Premature Labor in Southern New England
About Premature Labor
Premature or pre-term labor is labor that begins more than three weeks before you are expected to delivery. Contractions (tightening of the muscles in the uterus) cause the cervix (lower end of the uterus) to open earlier than normal.
Pre-term labor might result in the birth of a premature baby. However, labor often can be stopped to allow the baby more time to grow and develop in the uterus. Treatments to stop premature labor include bedrest, fluids given intravenously (in your vein), and medicines to relax the uterus.
If born prematurely, a baby would be likely to survive after the seventh month, but might need to stay for a short time in the neonatal intensive care unit (NICU). If the baby is born earlier than seven months, he or she might be able to survive with specialized care in the NICU.
It is important for you to learn the signs of premature labor so you can get help to stop it and prevent your baby from being born too early. Premature labor is usually not painful, but there are several warning signs, including:
- Four or more contractions or tightening of the muscles in the uterus in one hour.
- Regular tightening or low, dull pain in your back that either comes or goes or is constant (but is not relieved by changing positions or other comfort measures).
- Lower abdominal cramping that might feel like gas pain (with or without diarrhea).
- Increased pressure in the pelvis or vagina.
- Menstrual-like cramps
- Increased vaginal discharge
- Vaginal bleeding
- Flu-like symptoms such as nausea, vomiting and diarrhea.
- Decreased fetal movements.
Call your health care provider right away if you have:
- Leaking of fluid from the vagina
- Vaginal bleeding
- Sudden increase of vaginal discharge
Lie down and check for contractions if you have any of the following signs of premature labor:
- Menstrual-like cramps or abdominal cramps
- Low, dull backache
- Pelvic or vaginal pressure
- Changes in vaginal discharge
To check for contractions, place your fingertips on your abdomen. If you can feel your uterus tightening and softening, you can then record how often the contractions are happening.
If you have four or more contractions in one hour that do not go away after changing your position or relaxing, call your health care provider. Also call your health care provider. Also, call your health care provider if the symptoms noted here do not go away in one hour or if the pain is severe and persistent.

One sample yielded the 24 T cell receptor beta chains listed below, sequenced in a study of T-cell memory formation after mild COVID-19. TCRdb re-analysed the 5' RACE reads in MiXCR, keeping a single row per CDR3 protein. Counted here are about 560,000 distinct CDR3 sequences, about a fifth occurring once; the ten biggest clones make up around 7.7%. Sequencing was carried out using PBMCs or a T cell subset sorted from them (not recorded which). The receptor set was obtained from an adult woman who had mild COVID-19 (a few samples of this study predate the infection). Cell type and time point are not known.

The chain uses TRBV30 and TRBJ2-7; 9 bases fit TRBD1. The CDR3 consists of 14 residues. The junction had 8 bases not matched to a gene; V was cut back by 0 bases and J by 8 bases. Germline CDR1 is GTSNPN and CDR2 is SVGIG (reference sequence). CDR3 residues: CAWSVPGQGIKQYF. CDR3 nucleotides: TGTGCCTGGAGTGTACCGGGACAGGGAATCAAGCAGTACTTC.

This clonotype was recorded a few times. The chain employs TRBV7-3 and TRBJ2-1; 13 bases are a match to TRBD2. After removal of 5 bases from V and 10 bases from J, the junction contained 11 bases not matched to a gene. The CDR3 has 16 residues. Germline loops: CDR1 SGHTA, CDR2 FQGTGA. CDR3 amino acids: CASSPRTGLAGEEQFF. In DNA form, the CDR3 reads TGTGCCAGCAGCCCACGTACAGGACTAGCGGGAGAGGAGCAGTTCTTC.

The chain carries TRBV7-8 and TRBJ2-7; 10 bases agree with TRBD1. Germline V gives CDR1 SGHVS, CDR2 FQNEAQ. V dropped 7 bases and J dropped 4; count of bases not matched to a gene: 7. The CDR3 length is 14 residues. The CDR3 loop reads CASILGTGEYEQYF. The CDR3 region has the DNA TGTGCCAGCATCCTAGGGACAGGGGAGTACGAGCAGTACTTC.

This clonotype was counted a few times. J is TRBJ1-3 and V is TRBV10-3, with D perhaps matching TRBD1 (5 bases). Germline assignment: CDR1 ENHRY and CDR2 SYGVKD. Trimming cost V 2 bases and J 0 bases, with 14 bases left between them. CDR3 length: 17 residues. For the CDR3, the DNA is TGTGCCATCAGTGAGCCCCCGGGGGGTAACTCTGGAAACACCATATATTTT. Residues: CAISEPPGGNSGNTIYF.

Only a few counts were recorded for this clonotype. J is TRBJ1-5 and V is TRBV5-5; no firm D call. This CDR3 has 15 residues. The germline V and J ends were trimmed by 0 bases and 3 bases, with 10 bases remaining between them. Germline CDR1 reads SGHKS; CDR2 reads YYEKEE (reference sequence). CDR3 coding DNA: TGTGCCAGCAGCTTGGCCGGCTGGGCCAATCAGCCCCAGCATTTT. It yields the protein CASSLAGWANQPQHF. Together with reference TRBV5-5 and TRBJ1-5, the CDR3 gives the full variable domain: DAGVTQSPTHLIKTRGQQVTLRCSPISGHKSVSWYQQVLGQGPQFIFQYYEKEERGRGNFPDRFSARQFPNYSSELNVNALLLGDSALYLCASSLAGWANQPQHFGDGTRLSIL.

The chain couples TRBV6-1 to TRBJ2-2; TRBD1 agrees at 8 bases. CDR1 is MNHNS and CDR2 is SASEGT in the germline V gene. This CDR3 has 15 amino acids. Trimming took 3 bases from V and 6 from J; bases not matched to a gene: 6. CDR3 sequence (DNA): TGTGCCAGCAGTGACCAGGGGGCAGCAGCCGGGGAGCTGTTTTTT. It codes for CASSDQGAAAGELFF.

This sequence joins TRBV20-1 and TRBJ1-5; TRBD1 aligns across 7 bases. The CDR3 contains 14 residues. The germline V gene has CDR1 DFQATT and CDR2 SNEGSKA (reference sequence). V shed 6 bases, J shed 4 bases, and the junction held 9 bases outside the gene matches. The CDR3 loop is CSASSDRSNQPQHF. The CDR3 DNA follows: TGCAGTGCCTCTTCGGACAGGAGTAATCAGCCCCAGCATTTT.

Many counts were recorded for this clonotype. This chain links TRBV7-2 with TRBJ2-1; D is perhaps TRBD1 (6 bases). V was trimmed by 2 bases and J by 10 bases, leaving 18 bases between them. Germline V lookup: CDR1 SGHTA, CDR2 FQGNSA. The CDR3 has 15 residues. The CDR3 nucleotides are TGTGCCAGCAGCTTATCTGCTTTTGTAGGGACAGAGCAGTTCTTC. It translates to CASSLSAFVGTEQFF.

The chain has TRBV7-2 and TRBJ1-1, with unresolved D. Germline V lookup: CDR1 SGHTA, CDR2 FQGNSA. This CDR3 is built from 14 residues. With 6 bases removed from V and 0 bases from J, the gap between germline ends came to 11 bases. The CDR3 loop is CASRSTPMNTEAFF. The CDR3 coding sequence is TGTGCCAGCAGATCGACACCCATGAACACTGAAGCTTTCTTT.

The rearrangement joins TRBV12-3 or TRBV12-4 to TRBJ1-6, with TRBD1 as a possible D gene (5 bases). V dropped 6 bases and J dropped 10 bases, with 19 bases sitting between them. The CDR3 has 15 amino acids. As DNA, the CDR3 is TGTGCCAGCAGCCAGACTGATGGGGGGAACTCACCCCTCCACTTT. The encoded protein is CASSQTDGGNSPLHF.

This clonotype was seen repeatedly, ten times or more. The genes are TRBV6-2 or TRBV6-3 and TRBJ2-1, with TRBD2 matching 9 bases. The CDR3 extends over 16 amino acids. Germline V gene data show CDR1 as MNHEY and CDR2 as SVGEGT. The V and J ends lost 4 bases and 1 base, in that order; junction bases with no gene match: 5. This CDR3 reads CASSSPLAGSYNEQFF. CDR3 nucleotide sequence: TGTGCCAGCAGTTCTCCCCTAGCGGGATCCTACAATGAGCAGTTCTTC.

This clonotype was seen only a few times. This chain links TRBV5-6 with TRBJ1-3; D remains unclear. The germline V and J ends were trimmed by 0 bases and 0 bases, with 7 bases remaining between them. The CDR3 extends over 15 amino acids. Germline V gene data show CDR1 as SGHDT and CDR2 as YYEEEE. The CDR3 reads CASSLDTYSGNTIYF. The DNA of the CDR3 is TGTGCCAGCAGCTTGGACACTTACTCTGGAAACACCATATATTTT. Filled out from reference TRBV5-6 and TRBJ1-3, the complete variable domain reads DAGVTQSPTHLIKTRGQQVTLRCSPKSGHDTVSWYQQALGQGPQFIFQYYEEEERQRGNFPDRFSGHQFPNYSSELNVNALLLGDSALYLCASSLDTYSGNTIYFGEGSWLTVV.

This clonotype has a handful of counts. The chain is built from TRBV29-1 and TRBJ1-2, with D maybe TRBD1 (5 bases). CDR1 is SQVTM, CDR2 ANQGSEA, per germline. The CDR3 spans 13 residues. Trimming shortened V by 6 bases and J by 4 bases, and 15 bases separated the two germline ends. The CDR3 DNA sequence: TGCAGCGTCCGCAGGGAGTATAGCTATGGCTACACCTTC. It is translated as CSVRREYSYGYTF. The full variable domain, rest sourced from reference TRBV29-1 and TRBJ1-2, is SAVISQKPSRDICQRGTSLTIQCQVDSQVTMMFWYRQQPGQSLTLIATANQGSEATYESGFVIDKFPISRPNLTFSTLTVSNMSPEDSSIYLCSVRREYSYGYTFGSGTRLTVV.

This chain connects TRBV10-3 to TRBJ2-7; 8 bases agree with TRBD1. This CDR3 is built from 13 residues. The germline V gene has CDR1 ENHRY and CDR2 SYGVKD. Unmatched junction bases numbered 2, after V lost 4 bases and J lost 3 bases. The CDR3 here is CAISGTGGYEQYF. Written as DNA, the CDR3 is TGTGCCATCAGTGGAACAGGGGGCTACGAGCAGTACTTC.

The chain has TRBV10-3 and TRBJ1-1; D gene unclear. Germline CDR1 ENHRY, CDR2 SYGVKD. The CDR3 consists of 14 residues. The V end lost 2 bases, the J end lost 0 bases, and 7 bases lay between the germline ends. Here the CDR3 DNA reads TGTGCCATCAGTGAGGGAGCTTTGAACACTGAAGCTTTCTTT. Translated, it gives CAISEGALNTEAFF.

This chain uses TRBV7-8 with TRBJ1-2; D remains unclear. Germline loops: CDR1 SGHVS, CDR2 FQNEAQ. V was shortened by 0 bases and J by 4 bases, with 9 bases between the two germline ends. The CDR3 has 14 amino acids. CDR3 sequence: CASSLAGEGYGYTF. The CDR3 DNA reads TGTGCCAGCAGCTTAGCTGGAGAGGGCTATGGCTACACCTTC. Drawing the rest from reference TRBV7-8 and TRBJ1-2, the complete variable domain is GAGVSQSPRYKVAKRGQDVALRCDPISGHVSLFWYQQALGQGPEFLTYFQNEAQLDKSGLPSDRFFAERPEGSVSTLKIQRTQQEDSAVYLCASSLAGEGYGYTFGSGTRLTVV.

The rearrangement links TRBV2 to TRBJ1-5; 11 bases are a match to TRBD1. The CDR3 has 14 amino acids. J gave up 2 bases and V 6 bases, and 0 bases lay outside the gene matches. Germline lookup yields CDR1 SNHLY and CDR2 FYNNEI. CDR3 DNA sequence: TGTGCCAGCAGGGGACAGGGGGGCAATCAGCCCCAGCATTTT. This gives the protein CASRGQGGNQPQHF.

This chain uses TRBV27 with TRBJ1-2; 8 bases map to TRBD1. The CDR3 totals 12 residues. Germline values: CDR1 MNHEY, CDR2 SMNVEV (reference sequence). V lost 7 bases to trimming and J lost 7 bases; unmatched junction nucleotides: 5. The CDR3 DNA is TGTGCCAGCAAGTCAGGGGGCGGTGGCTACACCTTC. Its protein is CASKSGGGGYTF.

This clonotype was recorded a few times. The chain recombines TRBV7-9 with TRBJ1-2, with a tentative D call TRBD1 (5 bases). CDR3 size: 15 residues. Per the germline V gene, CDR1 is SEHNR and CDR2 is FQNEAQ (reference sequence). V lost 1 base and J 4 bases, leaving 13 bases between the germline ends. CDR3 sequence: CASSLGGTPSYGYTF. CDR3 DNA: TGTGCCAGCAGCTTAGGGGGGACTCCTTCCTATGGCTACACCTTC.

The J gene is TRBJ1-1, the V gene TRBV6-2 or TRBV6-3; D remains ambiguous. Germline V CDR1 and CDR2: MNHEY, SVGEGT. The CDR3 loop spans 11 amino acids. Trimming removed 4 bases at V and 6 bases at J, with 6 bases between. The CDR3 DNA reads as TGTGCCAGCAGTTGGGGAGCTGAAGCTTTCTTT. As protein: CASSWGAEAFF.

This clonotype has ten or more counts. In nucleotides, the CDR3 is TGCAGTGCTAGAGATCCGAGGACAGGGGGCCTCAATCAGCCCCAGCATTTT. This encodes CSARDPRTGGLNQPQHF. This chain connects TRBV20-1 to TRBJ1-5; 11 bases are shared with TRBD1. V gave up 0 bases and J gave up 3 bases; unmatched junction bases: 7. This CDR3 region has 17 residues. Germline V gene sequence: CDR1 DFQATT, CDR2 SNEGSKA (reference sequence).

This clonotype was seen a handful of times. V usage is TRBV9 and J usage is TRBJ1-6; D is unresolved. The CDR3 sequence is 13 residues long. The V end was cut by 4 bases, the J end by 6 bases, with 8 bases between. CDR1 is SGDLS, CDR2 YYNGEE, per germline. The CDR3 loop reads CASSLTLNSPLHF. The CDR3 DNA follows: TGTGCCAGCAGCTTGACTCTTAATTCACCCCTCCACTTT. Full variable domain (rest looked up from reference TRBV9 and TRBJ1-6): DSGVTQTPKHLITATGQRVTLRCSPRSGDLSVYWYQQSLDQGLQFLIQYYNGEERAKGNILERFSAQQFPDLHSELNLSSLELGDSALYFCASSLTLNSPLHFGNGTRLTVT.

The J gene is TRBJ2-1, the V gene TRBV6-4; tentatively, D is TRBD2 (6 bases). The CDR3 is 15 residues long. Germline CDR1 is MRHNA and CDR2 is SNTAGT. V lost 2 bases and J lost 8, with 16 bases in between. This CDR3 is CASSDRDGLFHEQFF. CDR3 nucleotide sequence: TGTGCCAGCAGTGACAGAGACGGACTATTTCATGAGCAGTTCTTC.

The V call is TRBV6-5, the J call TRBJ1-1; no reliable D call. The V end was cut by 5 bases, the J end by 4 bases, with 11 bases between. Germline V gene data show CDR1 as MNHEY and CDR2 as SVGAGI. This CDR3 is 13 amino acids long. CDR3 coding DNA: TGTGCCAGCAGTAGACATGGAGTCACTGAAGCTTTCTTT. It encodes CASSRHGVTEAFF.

Write down the time at the beginning of one contraction and again at the beginning of the next contraction.
The muscles in your uterus will contract from about the fourth month of pregnancy. Irregular, infrequent contractions are called Braxton-Hicks contractions (also known as “false labor pains”).
Sharp, shooting pains on either side of your abdomen (called round ligament pain) that travel into the groin might result from the stretching ligaments that support your growing uterus.
To ease your discomfort:
- Try changing your position or activity.
- Make sure you are drinking enough liquids (at least 6 to 8 glasses of water, juice or milk per day)
- Try to rest
After talking to your health care provider about your signs of premature labor, he or she might tell you to go to the hospital. Once you arrive:
- You will be asked to wear a hospital gown.
- Your pulse, blood pressure and temperature will be checked.
- A monitor will be placed on your abdomen to check the baby’s heart rate and evaluate uterine contractions.
- Your cervix will be checked to see if it is opening.
If you are in premature labor, you might receive medicine to stop labor so your baby has more time to develop in the uterus. If the labor has progressed and cannot be stopped, you might need to deliver your baby. If you are not in premature labor, you will be able to go home.